EU health policy: limited scope, high ambition
Over the past decades, the European Union (EU) has become more involved in public health policy. A recent study showed that a majority of policymakers even identifies EU health policy as a priority for 2020-20241.
In principle, Member States are in charge of health services and medical care. The Union only supports, supplements and complements national policies in areas in which Union level action is preferable (e.g. cross-border healthcare and harmonization measures setting high quality and safety standards). This principle is called subsidiarity. That being said, the added value achieved through collaborative, cross-border healthcare has increased, owing to the free movement of people between Member States and technological innovation.
A brief history of EU public health policy
In the early days, European legislation contained no explicit references to health policy. It was seen as a national responsibility. Besides, Member States already had their own distinct healthcare systems. As European integration gradually increased, the need for harmonization in health policy grew. Eventually, in 1985, the Schengen Agreement that enabled people to freely travel to and work in different Member States sped up the process. As of 1993, the EU became more involved in public health policy and adopted eight action programs in various areas2. In 2007 the Lisbon Treaty entered into force, enhancing the importance of health policy and formulating three principles that still hold today:
- To protect and improve the health of EU citizens;
- To support the modernization of health infrastructure;
- To improve the efficiency of Europe's health systems.
Has the EU been effective in health policy?
The EU has made important contributions to healthcare in some areas. For example, it has invested billions in research and innovation with Horizon 2020 (€30 bln) and the Innovative Medicines Initiative (€2 bln). It plays a major role in advancing access to, and the development of, orphan drugs through pan-European cooperation on health technology assessments (HTA). Also, thanks to European efforts, there is an EU-wide database for rare diseases that contributes to the effective treatment of thousands of patients.
On other issues, the EU has been less successful. Take for example the Clinical Trials Directive, which has added complexity and bureaucracy. The EU also failed to come up with a Union-wide system for the bulk procurement of medicines and vaccines to reduce costs.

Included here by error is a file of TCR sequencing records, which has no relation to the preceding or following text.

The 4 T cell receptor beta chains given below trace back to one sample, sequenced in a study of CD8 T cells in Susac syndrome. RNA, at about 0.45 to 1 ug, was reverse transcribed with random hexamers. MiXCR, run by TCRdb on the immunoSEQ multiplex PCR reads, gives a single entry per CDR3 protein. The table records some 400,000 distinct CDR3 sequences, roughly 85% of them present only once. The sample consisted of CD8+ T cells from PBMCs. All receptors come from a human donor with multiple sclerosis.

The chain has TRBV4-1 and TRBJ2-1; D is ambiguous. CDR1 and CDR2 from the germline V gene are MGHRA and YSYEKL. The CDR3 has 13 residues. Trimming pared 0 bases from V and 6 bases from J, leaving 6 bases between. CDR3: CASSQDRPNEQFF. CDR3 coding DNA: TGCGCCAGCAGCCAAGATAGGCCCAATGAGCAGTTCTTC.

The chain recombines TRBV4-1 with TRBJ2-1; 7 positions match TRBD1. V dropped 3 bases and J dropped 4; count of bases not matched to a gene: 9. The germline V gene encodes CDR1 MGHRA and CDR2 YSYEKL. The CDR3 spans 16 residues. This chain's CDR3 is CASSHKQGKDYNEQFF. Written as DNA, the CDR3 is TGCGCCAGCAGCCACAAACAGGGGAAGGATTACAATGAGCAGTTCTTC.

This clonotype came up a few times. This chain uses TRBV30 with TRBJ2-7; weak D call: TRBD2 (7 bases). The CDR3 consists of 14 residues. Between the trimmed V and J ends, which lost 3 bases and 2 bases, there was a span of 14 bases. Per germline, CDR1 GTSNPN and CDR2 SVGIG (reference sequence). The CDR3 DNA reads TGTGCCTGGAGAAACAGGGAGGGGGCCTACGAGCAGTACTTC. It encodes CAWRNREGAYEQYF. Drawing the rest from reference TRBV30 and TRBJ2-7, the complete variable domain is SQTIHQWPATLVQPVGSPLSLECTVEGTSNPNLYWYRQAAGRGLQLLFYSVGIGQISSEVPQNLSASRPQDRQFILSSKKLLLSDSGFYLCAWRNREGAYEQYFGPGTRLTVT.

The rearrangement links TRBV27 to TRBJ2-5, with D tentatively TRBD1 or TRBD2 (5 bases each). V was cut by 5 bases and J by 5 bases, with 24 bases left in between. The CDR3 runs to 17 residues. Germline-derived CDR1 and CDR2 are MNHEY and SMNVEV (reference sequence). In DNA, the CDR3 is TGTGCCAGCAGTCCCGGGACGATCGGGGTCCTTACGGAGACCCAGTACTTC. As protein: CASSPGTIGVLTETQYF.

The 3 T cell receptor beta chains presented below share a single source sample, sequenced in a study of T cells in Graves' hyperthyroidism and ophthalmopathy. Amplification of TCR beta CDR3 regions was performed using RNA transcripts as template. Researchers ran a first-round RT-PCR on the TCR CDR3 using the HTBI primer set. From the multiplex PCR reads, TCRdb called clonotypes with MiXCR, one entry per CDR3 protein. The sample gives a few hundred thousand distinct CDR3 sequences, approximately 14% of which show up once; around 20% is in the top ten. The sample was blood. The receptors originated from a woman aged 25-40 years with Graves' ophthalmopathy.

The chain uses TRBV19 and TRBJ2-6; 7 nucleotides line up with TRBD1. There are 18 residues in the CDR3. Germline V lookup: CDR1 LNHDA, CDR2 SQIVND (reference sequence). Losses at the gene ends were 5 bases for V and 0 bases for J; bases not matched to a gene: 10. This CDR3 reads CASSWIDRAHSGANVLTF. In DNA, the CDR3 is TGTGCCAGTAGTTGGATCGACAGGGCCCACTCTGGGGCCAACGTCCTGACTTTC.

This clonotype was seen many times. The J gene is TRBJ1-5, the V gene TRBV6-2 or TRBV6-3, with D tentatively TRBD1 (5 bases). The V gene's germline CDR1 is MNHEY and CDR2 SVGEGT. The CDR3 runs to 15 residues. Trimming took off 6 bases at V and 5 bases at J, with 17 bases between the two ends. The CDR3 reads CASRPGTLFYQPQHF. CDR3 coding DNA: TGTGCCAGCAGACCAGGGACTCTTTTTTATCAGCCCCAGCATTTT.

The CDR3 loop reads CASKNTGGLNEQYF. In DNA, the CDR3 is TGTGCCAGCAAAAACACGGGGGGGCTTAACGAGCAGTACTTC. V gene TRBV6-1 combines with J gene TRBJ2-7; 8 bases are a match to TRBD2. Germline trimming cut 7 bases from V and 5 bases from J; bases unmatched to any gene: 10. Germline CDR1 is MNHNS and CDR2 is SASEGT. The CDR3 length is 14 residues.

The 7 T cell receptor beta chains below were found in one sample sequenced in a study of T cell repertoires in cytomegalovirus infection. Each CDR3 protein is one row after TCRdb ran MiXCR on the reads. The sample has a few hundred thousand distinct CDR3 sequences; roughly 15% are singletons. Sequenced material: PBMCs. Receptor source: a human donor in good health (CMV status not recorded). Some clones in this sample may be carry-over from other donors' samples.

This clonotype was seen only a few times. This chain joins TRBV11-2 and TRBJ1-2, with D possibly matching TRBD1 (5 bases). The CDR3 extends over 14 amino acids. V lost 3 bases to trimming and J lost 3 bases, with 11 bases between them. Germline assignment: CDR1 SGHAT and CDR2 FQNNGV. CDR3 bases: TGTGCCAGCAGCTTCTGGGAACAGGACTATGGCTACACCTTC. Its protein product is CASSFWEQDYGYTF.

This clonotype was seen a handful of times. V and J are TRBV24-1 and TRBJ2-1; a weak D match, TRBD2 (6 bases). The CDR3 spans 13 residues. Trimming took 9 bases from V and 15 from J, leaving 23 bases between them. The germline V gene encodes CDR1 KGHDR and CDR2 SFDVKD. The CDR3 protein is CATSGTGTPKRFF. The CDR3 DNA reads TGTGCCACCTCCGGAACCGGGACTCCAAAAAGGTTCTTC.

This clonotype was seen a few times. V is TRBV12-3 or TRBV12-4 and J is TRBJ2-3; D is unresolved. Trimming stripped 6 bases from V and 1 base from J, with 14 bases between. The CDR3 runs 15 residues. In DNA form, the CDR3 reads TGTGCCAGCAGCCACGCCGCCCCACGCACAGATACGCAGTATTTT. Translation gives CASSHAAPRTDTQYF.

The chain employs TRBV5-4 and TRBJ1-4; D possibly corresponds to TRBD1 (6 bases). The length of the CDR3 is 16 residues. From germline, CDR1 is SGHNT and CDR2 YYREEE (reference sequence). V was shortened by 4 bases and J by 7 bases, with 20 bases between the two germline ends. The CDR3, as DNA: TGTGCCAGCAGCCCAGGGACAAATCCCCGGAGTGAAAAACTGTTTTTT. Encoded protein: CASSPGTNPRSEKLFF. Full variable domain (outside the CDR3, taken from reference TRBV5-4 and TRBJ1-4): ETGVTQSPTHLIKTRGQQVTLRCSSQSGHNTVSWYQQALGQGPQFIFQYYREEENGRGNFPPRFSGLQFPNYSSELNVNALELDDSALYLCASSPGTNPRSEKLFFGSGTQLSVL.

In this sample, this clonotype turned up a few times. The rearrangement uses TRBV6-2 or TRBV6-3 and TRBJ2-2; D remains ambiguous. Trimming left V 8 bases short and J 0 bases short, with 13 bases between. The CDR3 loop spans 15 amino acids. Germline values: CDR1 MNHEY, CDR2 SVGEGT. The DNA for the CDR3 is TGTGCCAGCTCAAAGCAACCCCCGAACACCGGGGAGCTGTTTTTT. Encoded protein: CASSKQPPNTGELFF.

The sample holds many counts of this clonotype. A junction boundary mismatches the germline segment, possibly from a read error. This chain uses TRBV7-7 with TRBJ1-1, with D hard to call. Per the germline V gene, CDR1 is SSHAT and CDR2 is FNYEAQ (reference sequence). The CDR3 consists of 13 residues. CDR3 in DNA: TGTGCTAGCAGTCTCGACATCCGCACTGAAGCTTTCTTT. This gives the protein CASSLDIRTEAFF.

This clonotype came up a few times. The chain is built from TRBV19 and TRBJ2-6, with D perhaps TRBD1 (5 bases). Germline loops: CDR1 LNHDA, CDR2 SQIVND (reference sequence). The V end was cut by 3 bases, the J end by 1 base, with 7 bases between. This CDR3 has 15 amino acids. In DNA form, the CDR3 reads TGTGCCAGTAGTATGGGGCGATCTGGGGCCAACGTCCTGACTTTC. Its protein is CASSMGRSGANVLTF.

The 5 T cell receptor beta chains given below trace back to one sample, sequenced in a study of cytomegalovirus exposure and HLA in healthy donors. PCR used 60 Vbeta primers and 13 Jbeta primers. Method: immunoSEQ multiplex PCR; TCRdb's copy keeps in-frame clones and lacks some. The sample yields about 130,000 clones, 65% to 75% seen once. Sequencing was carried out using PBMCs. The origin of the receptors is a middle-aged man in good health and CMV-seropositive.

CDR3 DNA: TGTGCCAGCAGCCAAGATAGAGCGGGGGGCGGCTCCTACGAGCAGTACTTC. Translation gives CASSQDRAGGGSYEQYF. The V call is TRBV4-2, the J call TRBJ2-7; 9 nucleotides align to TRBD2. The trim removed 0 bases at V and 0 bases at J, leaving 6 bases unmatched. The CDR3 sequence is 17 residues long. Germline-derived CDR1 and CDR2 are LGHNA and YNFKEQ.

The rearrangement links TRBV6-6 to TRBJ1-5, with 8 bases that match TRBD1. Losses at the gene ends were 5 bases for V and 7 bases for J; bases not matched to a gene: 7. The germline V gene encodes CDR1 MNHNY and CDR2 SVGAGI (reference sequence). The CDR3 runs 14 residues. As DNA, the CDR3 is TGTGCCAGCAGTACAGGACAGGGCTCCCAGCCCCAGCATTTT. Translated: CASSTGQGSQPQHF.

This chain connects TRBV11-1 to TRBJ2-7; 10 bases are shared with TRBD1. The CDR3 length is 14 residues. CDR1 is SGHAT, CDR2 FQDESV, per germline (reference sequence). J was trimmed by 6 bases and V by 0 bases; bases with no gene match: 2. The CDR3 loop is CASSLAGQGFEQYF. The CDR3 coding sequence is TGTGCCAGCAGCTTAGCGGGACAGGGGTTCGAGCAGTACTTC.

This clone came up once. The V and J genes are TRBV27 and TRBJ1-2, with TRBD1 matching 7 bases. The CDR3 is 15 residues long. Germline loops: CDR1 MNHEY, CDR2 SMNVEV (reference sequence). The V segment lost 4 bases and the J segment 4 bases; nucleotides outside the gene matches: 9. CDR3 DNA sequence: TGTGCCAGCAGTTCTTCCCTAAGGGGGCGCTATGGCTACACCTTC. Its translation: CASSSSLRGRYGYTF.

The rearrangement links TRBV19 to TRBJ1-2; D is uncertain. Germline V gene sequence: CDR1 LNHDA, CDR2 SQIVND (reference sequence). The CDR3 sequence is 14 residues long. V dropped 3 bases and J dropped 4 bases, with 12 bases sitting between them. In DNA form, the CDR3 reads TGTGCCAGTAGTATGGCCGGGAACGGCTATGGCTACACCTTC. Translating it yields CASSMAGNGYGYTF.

In short, the EU has been effective in some health policy areas whilst much work remains to be done in others. In light of the subsidiarity principle Member States remain responsible for the definition of their health policies. As a result, the threshold to developing and implementing (any) EU public health policy continues to be high. And yet, recent research by the European Commission and the European Parliament3 has demonstrated the added value of Union-level health policy and cooperation in various areas.
The new Health Commissioner Stella Kyriakidès has announced the ‘Europe’s Beating Cancer Plan’, a broad approach to challenges concerning cancer. In an exchange of views with Members of the European Parliament on February 18, she outlined its key priorities and actions. Among others:
• Access to medicines: The European Commission sees access to medicine as the top priority, and will support Member States in finding solutions for the affordability and sustainability challenges arising from high prices.
• Doing more on rare diseases and orphan drugs: The Commission echoes the request by MEPs to step up support for research on rare diseases, and to foster equal access to orphan medicines across the EU. DG SANTE is currently working on recommendations as part of an evaluation of the orphan and pediatric legislation.
• Funding the Cancer Plan: The EU is mobilizing funds available through the next Framework Programme for Research & Innovation, Horizon Europe (e.g. the Cancer Mission), but also through the European Social Fund and the European Digital Fund, to mention a few.
The European Commission is still looking for input; stakeholders have until May 7, 2020 to provide their views on the EU Cancer Plan via the online public consultation.
1 “How to keep the EU health care affordable”, updated October 2019, POLITICO
2 These action programs focused on health promotion, information, education and training; on an action plan to combat cancer; on the prevention of AIDS and certain other communicable diseases; on the prevention of drug dependence; on health monitoring; on injury prevention; on rare diseases; and on pollution-related diseases.
3 ‘The benefit of EU action in health policy: The record to data’, 8 March 2019.